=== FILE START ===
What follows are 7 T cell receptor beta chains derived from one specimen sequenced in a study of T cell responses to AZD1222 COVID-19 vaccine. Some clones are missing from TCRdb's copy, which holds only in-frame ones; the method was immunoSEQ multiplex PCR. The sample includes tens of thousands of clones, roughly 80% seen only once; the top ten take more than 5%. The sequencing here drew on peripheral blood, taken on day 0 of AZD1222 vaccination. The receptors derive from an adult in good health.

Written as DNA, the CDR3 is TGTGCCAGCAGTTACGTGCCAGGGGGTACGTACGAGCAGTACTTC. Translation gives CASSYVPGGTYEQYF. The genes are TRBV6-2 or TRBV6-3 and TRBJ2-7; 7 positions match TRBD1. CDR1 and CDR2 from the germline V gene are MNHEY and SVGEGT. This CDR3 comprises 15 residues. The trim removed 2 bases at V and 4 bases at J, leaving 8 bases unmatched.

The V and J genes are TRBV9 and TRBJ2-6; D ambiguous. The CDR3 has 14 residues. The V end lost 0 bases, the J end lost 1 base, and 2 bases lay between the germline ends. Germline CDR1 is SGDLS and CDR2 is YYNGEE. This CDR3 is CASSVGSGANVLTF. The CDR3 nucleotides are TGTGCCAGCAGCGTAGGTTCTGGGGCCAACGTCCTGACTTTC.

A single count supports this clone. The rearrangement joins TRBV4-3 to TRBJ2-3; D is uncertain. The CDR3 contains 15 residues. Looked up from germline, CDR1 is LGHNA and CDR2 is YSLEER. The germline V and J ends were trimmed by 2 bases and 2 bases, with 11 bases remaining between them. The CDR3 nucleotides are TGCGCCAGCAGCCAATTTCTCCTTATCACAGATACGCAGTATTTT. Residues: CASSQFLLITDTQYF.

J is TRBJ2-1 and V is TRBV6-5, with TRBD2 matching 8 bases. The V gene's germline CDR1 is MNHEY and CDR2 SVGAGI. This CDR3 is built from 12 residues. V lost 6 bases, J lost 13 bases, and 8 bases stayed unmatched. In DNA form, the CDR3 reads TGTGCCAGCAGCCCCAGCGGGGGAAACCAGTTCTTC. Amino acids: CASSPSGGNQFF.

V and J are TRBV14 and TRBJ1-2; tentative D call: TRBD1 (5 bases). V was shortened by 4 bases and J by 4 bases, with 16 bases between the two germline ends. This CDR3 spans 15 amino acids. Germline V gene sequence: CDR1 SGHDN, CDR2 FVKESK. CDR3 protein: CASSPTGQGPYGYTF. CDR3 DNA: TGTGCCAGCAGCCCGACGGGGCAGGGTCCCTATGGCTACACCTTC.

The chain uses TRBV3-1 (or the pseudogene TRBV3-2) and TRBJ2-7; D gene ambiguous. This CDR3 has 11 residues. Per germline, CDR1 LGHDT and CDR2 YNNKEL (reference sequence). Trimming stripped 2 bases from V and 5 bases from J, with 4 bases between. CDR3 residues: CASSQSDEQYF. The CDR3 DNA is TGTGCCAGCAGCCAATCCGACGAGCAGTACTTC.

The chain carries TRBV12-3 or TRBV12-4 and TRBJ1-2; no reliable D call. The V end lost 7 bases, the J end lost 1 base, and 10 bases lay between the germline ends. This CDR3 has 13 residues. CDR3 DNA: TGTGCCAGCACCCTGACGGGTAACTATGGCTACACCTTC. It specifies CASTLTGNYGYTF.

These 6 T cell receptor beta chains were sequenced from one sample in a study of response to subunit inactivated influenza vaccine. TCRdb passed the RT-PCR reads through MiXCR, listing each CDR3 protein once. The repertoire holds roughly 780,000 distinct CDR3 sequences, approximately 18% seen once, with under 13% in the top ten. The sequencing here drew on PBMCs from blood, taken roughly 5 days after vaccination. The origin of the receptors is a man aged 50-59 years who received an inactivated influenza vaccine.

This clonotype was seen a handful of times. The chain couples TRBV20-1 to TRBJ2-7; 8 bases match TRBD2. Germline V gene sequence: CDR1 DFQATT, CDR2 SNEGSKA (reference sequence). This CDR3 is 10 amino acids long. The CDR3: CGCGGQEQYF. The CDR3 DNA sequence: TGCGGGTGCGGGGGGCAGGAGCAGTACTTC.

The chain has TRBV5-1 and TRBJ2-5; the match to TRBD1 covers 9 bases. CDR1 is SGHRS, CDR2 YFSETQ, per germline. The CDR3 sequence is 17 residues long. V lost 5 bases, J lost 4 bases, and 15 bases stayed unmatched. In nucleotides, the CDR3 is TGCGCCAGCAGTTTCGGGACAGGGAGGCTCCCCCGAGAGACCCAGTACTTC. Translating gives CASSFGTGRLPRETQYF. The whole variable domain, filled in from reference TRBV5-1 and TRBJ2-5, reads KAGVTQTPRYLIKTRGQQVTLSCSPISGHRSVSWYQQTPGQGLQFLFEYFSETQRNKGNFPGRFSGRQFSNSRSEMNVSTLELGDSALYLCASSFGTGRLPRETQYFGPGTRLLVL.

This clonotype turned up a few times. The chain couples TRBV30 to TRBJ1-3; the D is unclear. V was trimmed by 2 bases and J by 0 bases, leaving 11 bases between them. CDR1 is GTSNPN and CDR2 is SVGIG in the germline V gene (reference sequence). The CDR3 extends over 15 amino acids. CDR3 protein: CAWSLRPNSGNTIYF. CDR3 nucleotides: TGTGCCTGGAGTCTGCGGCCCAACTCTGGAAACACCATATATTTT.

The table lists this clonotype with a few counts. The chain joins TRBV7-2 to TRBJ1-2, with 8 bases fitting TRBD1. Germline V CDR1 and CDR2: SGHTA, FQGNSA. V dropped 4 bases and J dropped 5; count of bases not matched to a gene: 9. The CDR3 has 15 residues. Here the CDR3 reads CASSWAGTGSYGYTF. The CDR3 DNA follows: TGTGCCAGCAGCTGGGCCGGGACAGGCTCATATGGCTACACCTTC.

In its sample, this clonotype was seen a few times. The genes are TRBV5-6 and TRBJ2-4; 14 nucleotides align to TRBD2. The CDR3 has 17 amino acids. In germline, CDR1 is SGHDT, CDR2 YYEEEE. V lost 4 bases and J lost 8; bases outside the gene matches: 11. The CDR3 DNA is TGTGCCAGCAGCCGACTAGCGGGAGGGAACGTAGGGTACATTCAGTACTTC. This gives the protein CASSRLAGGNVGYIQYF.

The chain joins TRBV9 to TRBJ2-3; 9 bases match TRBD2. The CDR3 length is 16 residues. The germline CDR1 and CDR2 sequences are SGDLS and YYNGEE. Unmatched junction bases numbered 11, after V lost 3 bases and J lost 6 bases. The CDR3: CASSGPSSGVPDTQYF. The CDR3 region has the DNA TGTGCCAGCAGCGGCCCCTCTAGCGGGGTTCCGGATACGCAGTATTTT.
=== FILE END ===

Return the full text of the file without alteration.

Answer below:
What follows are 7 T cell receptor beta chains derived from one specimen sequenced in a study of T cell responses to AZD1222 COVID-19 vaccine. Some clones are missing from TCRdb's copy, which holds only in-frame ones; the method was immunoSEQ multiplex PCR. The sample includes tens of thousands of clones, roughly 80% seen only once; the top ten take more than 5%. The sequencing here drew on peripheral blood, taken on day 0 of AZD1222 vaccination. The receptors derive from an adult in good health.

Written as DNA, the CDR3 is TGTGCCAGCAGTTACGTGCCAGGGGGTACGTACGAGCAGTACTTC. Translation gives CASSYVPGGTYEQYF. The genes are TRBV6-2 or TRBV6-3 and TRBJ2-7; 7 positions match TRBD1. CDR1 and CDR2 from the germline V gene are MNHEY and SVGEGT. This CDR3 comprises 15 residues. The trim removed 2 bases at V and 4 bases at J, leaving 8 bases unmatched.

The V and J genes are TRBV9 and TRBJ2-6; D ambiguous. The CDR3 has 14 residues. The V end lost 0 bases, the J end lost 1 base, and 2 bases lay between the germline ends. Germline CDR1 is SGDLS and CDR2 is YYNGEE. This CDR3 is CASSVGSGANVLTF. The CDR3 nucleotides are TGTGCCAGCAGCGTAGGTTCTGGGGCCAACGTCCTGACTTTC.

A single count supports this clone. The rearrangement joins TRBV4-3 to TRBJ2-3; D is uncertain. The CDR3 contains 15 residues. Looked up from germline, CDR1 is LGHNA and CDR2 is YSLEER. The germline V and J ends were trimmed by 2 bases and 2 bases, with 11 bases remaining between them. The CDR3 nucleotides are TGCGCCAGCAGCCAATTTCTCCTTATCACAGATACGCAGTATTTT. Residues: CASSQFLLITDTQYF.

J is TRBJ2-1 and V is TRBV6-5, with TRBD2 matching 8 bases. The V gene's germline CDR1 is MNHEY and CDR2 SVGAGI. This CDR3 is built from 12 residues. V lost 6 bases, J lost 13 bases, and 8 bases stayed unmatched. In DNA form, the CDR3 reads TGTGCCAGCAGCCCCAGCGGGGGAAACCAGTTCTTC. Amino acids: CASSPSGGNQFF.

V and J are TRBV14 and TRBJ1-2; tentative D call: TRBD1 (5 bases). V was shortened by 4 bases and J by 4 bases, with 16 bases between the two germline ends. This CDR3 spans 15 amino acids. Germline V gene sequence: CDR1 SGHDN, CDR2 FVKESK. CDR3 protein: CASSPTGQGPYGYTF. CDR3 DNA: TGTGCCAGCAGCCCGACGGGGCAGGGTCCCTATGGCTACACCTTC.

The chain uses TRBV3-1 (or the pseudogene TRBV3-2) and TRBJ2-7; D gene ambiguous. This CDR3 has 11 residues. Per germline, CDR1 LGHDT and CDR2 YNNKEL (reference sequence). Trimming stripped 2 bases from V and 5 bases from J, with 4 bases between. CDR3 residues: CASSQSDEQYF. The CDR3 DNA is TGTGCCAGCAGCCAATCCGACGAGCAGTACTTC.

The chain carries TRBV12-3 or TRBV12-4 and TRBJ1-2; no reliable D call. The V end lost 7 bases, the J end lost 1 base, and 10 bases lay between the germline ends. This CDR3 has 13 residues. CDR3 DNA: TGTGCCAGCACCCTGACGGGTAACTATGGCTACACCTTC. It specifies CASTLTGNYGYTF.

These 6 T cell receptor beta chains were sequenced from one sample in a study of response to subunit inactivated influenza vaccine. TCRdb passed the RT-PCR reads through MiXCR, listing each CDR3 protein once. The repertoire holds roughly 780,000 distinct CDR3 sequences, approximately 18% seen once, with under 13% in the top ten. The sequencing here drew on PBMCs from blood, taken roughly 5 days after vaccination. The origin of the receptors is a man aged 50-59 years who received an inactivated influenza vaccine.

This clonotype was seen a handful of times. The chain couples TRBV20-1 to TRBJ2-7; 8 bases match TRBD2. Germline V gene sequence: CDR1 DFQATT, CDR2 SNEGSKA (reference sequence). This CDR3 is 10 amino acids long. The CDR3: CGCGGQEQYF. The CDR3 DNA sequence: TGCGGGTGCGGGGGGCAGGAGCAGTACTTC.

The chain has TRBV5-1 and TRBJ2-5; the match to TRBD1 covers 9 bases. CDR1 is SGHRS, CDR2 YFSETQ, per germline. The CDR3 sequence is 17 residues long. V lost 5 bases, J lost 4 bases, and 15 bases stayed unmatched. In nucleotides, the CDR3 is TGCGCCAGCAGTTTCGGGACAGGGAGGCTCCCCCGAGAGACCCAGTACTTC. Translating gives CASSFGTGRLPRETQYF. The whole variable domain, filled in from reference TRBV5-1 and TRBJ2-5, reads KAGVTQTPRYLIKTRGQQVTLSCSPISGHRSVSWYQQTPGQGLQFLFEYFSETQRNKGNFPGRFSGRQFSNSRSEMNVSTLELGDSALYLCASSFGTGRLPRETQYFGPGTRLLVL.

This clonotype turned up a few times. The chain couples TRBV30 to TRBJ1-3; the D is unclear. V was trimmed by 2 bases and J by 0 bases, leaving 11 bases between them. CDR1 is GTSNPN and CDR2 is SVGIG in the germline V gene (reference sequence). The CDR3 extends over 15 amino acids. CDR3 protein: CAWSLRPNSGNTIYF. CDR3 nucleotides: TGTGCCTGGAGTCTGCGGCCCAACTCTGGAAACACCATATATTTT.

The table lists this clonotype with a few counts. The chain joins TRBV7-2 to TRBJ1-2, with 8 bases fitting TRBD1. Germline V CDR1 and CDR2: SGHTA, FQGNSA. V dropped 4 bases and J dropped 5; count of bases not matched to a gene: 9. The CDR3 has 15 residues. Here the CDR3 reads CASSWAGTGSYGYTF. The CDR3 DNA follows: TGTGCCAGCAGCTGGGCCGGGACAGGCTCATATGGCTACACCTTC.

In its sample, this clonotype was seen a few times. The genes are TRBV5-6 and TRBJ2-4; 14 nucleotides align to TRBD2. The CDR3 has 17 amino acids. In germline, CDR1 is SGHDT, CDR2 YYEEEE. V lost 4 bases and J lost 8; bases outside the gene matches: 11. The CDR3 DNA is TGTGCCAGCAGCCGACTAGCGGGAGGGAACGTAGGGTACATTCAGTACTTC. This gives the protein CASSRLAGGNVGYIQYF.

The chain joins TRBV9 to TRBJ2-3; 9 bases match TRBD2. The CDR3 length is 16 residues. The germline CDR1 and CDR2 sequences are SGDLS and YYNGEE. Unmatched junction bases numbered 11, after V lost 3 bases and J lost 6 bases. The CDR3: CASSGPSSGVPDTQYF. The CDR3 region has the DNA TGTGCCAGCAGCGGCCCCTCTAGCGGGGTTCCGGATACGCAGTATTTT.